Product Review! Dole Apple Cinnamon Fruit Crisp: it’s what’s for meal.

I try to play my part in the hilarious global production of Let’s Pretend There’s Time to Fix It, and generally abstain from prepackaged fruit cups for the little ones, instead buying my mandarin oranges and pears by the large tin, then transferring them to plastic containers once opened. Our membership to BJ’s, however, thwarts my efforts on a monthly basis.

If you belong to a warehouse club, you’re aware of the fruit and vegetable aisle (not to be confused with produce), where subtle halos beam from behind hundreds of neatly stacked boxes of every kind of fruit cocktail imaginable. I’ve steeled myself against the snack-pack aisle, but every now and then the left side of that fruit aisle (I ignore the vegetables on the right) calls to me as I try to pass it, like a siren, with whispers of “hey, your kid will absolutely eat this!”

Sometime within the last six months, I fell for the pleasantly packaged, health-ish Dole Fruit Crisp Apple Cinnamon cups, and it turns out that, no, they absolutely will not eat this. Their refusal is for the best, as these little sugar bombs have virtually no nutritional value, aside from the circumstantial fiber present in the “all natural fruit.” You can imagine my growing resentment of eleven oddly shaped containers taking up real estate in my pantry, and several days ago I could no longer stand it. I can’t throw away unspoiled food, and the easiest way to get rid of them would be to just eat them myself. The thirty seconds I spent waiting for my first “apples” to warm were not hopeful ones, and I assumed I’d toss the remaining ten cups into the food drive bin after one bite.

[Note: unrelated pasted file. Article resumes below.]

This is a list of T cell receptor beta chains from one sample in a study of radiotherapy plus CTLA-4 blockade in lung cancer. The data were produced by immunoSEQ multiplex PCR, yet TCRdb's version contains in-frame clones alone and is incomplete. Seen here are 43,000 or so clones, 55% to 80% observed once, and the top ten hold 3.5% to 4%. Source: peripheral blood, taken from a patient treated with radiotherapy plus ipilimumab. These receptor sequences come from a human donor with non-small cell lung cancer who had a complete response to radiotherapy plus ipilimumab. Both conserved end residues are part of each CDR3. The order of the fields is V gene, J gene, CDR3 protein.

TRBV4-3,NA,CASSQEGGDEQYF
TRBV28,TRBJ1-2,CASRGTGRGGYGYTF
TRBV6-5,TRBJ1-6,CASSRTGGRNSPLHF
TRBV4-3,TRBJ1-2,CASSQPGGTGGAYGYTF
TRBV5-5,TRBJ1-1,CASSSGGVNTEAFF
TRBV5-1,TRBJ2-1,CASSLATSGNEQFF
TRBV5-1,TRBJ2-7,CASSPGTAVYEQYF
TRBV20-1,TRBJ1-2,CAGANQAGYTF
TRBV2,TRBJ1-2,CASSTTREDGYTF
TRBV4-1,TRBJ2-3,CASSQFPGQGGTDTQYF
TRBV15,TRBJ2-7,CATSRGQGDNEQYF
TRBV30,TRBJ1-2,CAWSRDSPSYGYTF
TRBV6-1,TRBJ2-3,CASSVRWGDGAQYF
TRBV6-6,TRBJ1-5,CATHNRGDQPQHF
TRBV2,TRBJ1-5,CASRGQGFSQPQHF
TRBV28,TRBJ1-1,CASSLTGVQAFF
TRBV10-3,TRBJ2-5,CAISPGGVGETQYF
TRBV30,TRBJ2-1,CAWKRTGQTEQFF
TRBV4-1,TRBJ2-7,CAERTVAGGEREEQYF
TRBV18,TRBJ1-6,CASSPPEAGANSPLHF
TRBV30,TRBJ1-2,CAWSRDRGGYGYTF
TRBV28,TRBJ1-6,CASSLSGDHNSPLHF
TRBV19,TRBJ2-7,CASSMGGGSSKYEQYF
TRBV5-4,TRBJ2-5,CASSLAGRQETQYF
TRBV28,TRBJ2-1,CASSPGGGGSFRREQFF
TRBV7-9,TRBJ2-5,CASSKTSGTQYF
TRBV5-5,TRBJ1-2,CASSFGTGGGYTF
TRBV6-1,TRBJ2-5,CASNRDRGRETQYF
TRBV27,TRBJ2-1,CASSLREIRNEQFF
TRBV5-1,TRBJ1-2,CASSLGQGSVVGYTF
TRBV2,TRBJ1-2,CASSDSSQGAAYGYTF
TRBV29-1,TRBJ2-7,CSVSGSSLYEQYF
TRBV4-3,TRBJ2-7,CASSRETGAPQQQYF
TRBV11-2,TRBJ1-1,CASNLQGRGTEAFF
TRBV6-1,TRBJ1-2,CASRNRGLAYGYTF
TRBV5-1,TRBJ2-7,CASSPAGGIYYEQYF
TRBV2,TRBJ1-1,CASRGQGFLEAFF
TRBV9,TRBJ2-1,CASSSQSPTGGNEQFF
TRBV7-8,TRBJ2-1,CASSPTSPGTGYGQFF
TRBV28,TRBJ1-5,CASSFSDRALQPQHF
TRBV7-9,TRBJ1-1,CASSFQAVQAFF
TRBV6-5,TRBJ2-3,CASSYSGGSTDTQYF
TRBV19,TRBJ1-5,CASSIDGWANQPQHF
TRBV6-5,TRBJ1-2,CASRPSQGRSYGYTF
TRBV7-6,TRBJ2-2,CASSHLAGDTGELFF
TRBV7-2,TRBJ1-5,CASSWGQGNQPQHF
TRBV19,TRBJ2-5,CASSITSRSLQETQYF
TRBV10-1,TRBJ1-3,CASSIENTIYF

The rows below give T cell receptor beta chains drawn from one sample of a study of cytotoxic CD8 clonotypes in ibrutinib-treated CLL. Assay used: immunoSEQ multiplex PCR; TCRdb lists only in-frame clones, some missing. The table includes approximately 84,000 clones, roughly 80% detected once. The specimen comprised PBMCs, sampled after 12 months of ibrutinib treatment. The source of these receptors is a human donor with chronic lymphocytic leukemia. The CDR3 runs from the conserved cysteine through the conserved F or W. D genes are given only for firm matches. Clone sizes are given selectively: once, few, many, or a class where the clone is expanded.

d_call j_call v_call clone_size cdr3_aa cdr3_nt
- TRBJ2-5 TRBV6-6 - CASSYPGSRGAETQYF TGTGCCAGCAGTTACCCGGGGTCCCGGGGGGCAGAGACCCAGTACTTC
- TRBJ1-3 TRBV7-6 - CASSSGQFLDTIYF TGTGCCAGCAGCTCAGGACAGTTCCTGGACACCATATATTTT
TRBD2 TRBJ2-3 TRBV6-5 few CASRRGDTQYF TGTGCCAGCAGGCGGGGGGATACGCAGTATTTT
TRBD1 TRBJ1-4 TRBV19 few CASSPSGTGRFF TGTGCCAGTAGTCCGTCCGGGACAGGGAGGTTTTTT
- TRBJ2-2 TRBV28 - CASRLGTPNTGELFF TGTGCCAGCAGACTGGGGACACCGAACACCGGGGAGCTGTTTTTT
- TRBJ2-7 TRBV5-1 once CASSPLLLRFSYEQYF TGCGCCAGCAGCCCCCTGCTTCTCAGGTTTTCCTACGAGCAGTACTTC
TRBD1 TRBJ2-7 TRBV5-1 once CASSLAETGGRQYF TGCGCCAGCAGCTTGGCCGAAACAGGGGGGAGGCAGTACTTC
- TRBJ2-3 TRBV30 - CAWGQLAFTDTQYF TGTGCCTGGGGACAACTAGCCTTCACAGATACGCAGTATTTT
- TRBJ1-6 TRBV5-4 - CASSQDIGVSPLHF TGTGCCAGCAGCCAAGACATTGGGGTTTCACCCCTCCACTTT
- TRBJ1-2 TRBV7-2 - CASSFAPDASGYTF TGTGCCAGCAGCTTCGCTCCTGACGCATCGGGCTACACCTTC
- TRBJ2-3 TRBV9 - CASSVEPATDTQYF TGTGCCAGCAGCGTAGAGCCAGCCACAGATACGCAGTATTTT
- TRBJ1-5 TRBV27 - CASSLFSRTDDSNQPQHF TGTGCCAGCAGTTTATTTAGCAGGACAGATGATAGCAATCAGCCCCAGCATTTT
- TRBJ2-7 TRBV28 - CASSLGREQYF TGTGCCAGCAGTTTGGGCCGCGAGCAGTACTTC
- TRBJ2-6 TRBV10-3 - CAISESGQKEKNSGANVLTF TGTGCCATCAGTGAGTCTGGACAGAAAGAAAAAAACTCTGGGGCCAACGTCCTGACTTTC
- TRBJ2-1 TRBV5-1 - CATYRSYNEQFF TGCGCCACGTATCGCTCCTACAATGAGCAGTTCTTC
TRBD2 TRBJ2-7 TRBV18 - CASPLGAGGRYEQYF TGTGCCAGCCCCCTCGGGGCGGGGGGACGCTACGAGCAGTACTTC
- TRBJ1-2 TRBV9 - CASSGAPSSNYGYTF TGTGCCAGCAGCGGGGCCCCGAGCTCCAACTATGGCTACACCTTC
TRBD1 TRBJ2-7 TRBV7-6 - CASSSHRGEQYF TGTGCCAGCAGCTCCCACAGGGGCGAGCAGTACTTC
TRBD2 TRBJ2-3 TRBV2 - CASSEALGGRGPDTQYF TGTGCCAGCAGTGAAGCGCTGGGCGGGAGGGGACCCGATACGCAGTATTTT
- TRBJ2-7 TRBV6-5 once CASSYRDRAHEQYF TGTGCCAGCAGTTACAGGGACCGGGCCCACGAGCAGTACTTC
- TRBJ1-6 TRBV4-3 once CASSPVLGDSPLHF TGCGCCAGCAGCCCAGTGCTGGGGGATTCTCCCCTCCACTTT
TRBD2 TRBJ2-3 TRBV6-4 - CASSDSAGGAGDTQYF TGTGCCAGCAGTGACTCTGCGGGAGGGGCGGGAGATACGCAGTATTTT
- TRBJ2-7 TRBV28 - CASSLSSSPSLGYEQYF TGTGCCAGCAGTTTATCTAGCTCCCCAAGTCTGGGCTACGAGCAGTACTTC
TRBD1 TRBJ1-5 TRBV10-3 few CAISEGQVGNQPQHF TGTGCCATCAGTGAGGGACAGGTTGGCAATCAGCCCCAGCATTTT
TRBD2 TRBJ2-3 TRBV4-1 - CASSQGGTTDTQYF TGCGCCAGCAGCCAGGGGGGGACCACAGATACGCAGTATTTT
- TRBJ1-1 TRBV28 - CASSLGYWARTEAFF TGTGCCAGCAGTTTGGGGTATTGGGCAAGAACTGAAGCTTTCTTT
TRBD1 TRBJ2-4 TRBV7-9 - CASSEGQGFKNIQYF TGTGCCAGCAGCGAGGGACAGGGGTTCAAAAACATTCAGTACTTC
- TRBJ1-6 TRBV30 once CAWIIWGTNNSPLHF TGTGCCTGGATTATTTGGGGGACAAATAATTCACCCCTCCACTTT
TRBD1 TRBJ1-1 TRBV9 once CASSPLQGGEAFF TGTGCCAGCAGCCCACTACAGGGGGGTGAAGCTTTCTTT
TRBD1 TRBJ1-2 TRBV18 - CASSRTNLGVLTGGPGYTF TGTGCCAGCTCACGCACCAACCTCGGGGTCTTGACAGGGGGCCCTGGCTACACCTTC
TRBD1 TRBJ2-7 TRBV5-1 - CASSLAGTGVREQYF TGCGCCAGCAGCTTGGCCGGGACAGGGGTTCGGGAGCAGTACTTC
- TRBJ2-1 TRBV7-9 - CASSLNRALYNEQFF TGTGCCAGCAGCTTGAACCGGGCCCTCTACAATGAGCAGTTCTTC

I’m currently down to two cups, with an emergency trip to BJ’s slated for tomorrow afternoon to pick up some more. While the apple adhesive is similar to that in the filling of a Table Talk pie, the apple chunks maintain an admirable level of bite-resistance. The “crispy, crumbly topping” pairs well with the sugary syrup by distracting from its own sweetness with a hefty smack of salt.

The product’s biggest selling point, at least to caretakers of small children, is how impressively quickly you can consume it. Twenty-eight seconds in my microwave yields the perfect temperature, just shy of scalding, and the cup is small enough to hold behind my back as I side-step one or more suspicious toddlers, dart into my office, throw a chair under the doorknob, and pretend to be shuffling through papers out of sight while scarfing down 160 calories of “lunch” in about ninety seconds. I don’t encourage such dietary habits in general, but until my wards stop literally stealing my breakfast, I have to eat on the sly or wait for reinforcements to arrive for dinner.

All in all, a positive rating from the moms-who-should-eat-better-but-don’t demographic. This product should be kept away from children after 4PM to avoid a Gremlins-eating-after-midnight effect, and anyone who takes pride in a healthy lifestyle should probably steer clear as well. That wouldn’t be me, what with my trinity of addictions (nicotine, caffeine, and aspartame). Although I give my gym’s treadmills a good what-for several days a week, it’s really more for bottled-rage management than fitness, as well as the free childcare (thank you, once again, Mr. and Mrs. S!).